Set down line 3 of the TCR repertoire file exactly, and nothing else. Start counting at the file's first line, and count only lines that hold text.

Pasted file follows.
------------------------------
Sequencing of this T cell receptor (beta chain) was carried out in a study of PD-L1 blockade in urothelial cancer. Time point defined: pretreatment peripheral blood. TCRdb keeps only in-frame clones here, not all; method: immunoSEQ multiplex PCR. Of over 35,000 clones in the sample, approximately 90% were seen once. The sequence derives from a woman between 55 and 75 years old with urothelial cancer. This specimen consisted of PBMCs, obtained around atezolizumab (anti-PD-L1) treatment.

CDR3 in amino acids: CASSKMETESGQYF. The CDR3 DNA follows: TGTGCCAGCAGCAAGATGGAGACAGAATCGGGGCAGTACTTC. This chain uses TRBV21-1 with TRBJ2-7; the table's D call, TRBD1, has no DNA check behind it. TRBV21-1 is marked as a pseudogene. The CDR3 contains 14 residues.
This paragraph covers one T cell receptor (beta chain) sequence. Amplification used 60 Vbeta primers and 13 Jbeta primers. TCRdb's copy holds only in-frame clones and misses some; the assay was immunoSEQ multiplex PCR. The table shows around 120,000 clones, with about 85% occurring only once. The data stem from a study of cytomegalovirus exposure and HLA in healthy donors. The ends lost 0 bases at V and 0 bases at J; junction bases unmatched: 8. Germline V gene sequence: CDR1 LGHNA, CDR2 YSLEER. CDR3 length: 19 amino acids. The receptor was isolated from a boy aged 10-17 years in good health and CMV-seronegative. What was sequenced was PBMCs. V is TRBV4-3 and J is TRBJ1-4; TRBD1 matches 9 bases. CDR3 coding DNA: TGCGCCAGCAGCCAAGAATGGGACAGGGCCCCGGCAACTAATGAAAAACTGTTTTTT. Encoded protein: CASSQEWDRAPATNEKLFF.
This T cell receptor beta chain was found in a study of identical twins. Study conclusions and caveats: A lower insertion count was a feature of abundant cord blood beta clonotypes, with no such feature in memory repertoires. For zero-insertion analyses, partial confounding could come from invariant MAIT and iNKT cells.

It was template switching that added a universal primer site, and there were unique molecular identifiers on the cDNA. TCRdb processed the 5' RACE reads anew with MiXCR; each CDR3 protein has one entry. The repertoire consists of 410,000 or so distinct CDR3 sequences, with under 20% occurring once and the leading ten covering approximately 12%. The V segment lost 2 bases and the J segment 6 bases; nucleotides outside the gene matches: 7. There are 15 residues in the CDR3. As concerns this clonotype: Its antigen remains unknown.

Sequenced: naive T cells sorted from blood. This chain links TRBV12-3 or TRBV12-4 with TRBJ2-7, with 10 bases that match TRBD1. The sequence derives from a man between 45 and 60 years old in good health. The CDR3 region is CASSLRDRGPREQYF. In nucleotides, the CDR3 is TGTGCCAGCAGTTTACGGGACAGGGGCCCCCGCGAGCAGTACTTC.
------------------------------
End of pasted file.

This paragraph covers one T cell receptor (beta chain) sequence. Amplification used 60 Vbeta primers and 13 Jbeta primers. TCRdb's copy holds only in-frame clones and misses some; the assay was immunoSEQ multiplex PCR. The table shows around 120,000 clones, with about 85% occurring only once. The data stem from a study of cytomegalovirus exposure and HLA in healthy donors. The ends lost 0 bases at V and 0 bases at J; junction bases unmatched: 8. Germline V gene sequence: CDR1 LGHNA, CDR2 YSLEER. CDR3 length: 19 amino acids. The receptor was isolated from a boy aged 10-17 years in good health and CMV-seronegative. What was sequenced was PBMCs. V is TRBV4-3 and J is TRBJ1-4; TRBD1 matches 9 bases. CDR3 coding DNA: TGCGCCAGCAGCCAAGAATGGGACAGGGCCCCGGCAACTAATGAAAAACTGTTTTTT. Encoded protein: CASSQEWDRAPATNEKLFF.